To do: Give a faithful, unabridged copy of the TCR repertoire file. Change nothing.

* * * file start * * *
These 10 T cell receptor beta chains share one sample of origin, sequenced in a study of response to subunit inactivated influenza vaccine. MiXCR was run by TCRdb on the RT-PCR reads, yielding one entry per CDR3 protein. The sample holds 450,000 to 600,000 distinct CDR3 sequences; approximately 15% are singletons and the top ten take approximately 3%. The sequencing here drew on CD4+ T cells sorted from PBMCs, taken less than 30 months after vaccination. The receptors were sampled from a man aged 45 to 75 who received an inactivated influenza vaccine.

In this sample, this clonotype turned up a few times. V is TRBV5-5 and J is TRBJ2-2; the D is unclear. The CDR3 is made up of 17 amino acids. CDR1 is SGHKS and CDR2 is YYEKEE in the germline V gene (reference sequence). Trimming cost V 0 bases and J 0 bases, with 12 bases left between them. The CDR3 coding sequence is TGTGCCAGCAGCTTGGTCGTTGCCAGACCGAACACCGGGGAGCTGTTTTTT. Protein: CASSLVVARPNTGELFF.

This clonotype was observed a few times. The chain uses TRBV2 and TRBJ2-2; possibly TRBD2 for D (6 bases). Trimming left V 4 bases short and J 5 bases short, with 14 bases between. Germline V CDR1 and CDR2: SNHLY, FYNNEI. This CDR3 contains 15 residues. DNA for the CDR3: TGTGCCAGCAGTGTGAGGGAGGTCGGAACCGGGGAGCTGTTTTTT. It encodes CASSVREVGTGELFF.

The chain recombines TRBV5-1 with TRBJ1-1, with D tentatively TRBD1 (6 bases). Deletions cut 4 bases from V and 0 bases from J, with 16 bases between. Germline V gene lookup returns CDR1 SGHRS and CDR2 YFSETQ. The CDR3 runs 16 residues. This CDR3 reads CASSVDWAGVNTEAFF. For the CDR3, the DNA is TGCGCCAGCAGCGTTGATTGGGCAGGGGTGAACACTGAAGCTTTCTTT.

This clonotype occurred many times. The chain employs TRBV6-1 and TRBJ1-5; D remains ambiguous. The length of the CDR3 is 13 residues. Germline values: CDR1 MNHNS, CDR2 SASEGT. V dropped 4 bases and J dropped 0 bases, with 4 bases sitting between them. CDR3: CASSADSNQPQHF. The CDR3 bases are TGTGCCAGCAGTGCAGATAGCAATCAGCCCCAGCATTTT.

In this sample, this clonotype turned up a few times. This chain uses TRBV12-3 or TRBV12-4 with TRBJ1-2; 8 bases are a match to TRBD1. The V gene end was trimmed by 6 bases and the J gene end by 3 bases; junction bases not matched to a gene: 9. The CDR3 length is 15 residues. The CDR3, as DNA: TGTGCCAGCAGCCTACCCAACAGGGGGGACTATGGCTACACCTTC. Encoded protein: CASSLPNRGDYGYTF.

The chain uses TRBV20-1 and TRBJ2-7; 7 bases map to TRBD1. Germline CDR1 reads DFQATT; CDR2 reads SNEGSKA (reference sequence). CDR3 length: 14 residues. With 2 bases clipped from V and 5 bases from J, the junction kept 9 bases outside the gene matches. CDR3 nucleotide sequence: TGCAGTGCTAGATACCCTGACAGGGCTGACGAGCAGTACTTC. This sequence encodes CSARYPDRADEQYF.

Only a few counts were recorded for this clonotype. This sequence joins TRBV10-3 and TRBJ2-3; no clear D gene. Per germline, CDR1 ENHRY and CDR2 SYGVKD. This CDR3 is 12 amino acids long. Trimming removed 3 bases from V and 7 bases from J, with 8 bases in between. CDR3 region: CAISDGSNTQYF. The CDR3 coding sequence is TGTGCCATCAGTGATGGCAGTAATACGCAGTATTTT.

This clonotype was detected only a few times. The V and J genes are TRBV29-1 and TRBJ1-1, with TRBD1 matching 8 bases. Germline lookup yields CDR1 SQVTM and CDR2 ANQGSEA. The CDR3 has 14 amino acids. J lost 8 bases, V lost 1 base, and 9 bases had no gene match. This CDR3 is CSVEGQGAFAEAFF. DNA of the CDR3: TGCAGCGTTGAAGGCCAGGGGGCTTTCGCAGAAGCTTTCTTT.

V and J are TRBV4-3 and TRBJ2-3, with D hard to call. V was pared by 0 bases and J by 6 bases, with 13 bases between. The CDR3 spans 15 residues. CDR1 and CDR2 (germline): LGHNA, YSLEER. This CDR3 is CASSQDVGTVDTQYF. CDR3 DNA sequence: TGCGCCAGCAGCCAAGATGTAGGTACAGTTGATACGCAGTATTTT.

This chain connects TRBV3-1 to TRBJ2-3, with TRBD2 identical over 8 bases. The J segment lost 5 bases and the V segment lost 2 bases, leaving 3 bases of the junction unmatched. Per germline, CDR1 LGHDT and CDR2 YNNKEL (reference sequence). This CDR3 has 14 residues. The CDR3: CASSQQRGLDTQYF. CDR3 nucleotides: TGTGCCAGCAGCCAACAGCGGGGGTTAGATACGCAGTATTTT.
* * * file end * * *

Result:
These 10 T cell receptor beta chains share one sample of origin, sequenced in a study of response to subunit inactivated influenza vaccine. MiXCR was run by TCRdb on the RT-PCR reads, yielding one entry per CDR3 protein. The sample holds 450,000 to 600,000 distinct CDR3 sequences; approximately 15% are singletons and the top ten take approximately 3%. The sequencing here drew on CD4+ T cells sorted from PBMCs, taken less than 30 months after vaccination. The receptors were sampled from a man aged 45 to 75 who received an inactivated influenza vaccine.

In this sample, this clonotype turned up a few times. V is TRBV5-5 and J is TRBJ2-2; the D is unclear. The CDR3 is made up of 17 amino acids. CDR1 is SGHKS and CDR2 is YYEKEE in the germline V gene (reference sequence). Trimming cost V 0 bases and J 0 bases, with 12 bases left between them. The CDR3 coding sequence is TGTGCCAGCAGCTTGGTCGTTGCCAGACCGAACACCGGGGAGCTGTTTTTT. Protein: CASSLVVARPNTGELFF.

This clonotype was observed a few times. The chain uses TRBV2 and TRBJ2-2; possibly TRBD2 for D (6 bases). Trimming left V 4 bases short and J 5 bases short, with 14 bases between. Germline V CDR1 and CDR2: SNHLY, FYNNEI. This CDR3 contains 15 residues. DNA for the CDR3: TGTGCCAGCAGTGTGAGGGAGGTCGGAACCGGGGAGCTGTTTTTT. It encodes CASSVREVGTGELFF.

The chain recombines TRBV5-1 with TRBJ1-1, with D tentatively TRBD1 (6 bases). Deletions cut 4 bases from V and 0 bases from J, with 16 bases between. Germline V gene lookup returns CDR1 SGHRS and CDR2 YFSETQ. The CDR3 runs 16 residues. This CDR3 reads CASSVDWAGVNTEAFF. For the CDR3, the DNA is TGCGCCAGCAGCGTTGATTGGGCAGGGGTGAACACTGAAGCTTTCTTT.

This clonotype occurred many times. The chain employs TRBV6-1 and TRBJ1-5; D remains ambiguous. The length of the CDR3 is 13 residues. Germline values: CDR1 MNHNS, CDR2 SASEGT. V dropped 4 bases and J dropped 0 bases, with 4 bases sitting between them. CDR3: CASSADSNQPQHF. The CDR3 bases are TGTGCCAGCAGTGCAGATAGCAATCAGCCCCAGCATTTT.

In this sample, this clonotype turned up a few times. This chain uses TRBV12-3 or TRBV12-4 with TRBJ1-2; 8 bases are a match to TRBD1. The V gene end was trimmed by 6 bases and the J gene end by 3 bases; junction bases not matched to a gene: 9. The CDR3 length is 15 residues. The CDR3, as DNA: TGTGCCAGCAGCCTACCCAACAGGGGGGACTATGGCTACACCTTC. Encoded protein: CASSLPNRGDYGYTF.

The chain uses TRBV20-1 and TRBJ2-7; 7 bases map to TRBD1. Germline CDR1 reads DFQATT; CDR2 reads SNEGSKA (reference sequence). CDR3 length: 14 residues. With 2 bases clipped from V and 5 bases from J, the junction kept 9 bases outside the gene matches. CDR3 nucleotide sequence: TGCAGTGCTAGATACCCTGACAGGGCTGACGAGCAGTACTTC. This sequence encodes CSARYPDRADEQYF.

Only a few counts were recorded for this clonotype. This sequence joins TRBV10-3 and TRBJ2-3; no clear D gene. Per germline, CDR1 ENHRY and CDR2 SYGVKD. This CDR3 is 12 amino acids long. Trimming removed 3 bases from V and 7 bases from J, with 8 bases in between. CDR3 region: CAISDGSNTQYF. The CDR3 coding sequence is TGTGCCATCAGTGATGGCAGTAATACGCAGTATTTT.

This clonotype was detected only a few times. The V and J genes are TRBV29-1 and TRBJ1-1, with TRBD1 matching 8 bases. Germline lookup yields CDR1 SQVTM and CDR2 ANQGSEA. The CDR3 has 14 amino acids. J lost 8 bases, V lost 1 base, and 9 bases had no gene match. This CDR3 is CSVEGQGAFAEAFF. DNA of the CDR3: TGCAGCGTTGAAGGCCAGGGGGCTTTCGCAGAAGCTTTCTTT.

V and J are TRBV4-3 and TRBJ2-3, with D hard to call. V was pared by 0 bases and J by 6 bases, with 13 bases between. The CDR3 spans 15 residues. CDR1 and CDR2 (germline): LGHNA, YSLEER. This CDR3 is CASSQDVGTVDTQYF. CDR3 DNA sequence: TGCGCCAGCAGCCAAGATGTAGGTACAGTTGATACGCAGTATTTT.

This chain connects TRBV3-1 to TRBJ2-3, with TRBD2 identical over 8 bases. The J segment lost 5 bases and the V segment lost 2 bases, leaving 3 bases of the junction unmatched. Per germline, CDR1 LGHDT and CDR2 YNNKEL (reference sequence). This CDR3 has 14 residues. The CDR3: CASSQQRGLDTQYF. CDR3 nucleotides: TGTGCCAGCAGCCAACAGCGGGGGTTAGATACGCAGTATTTT.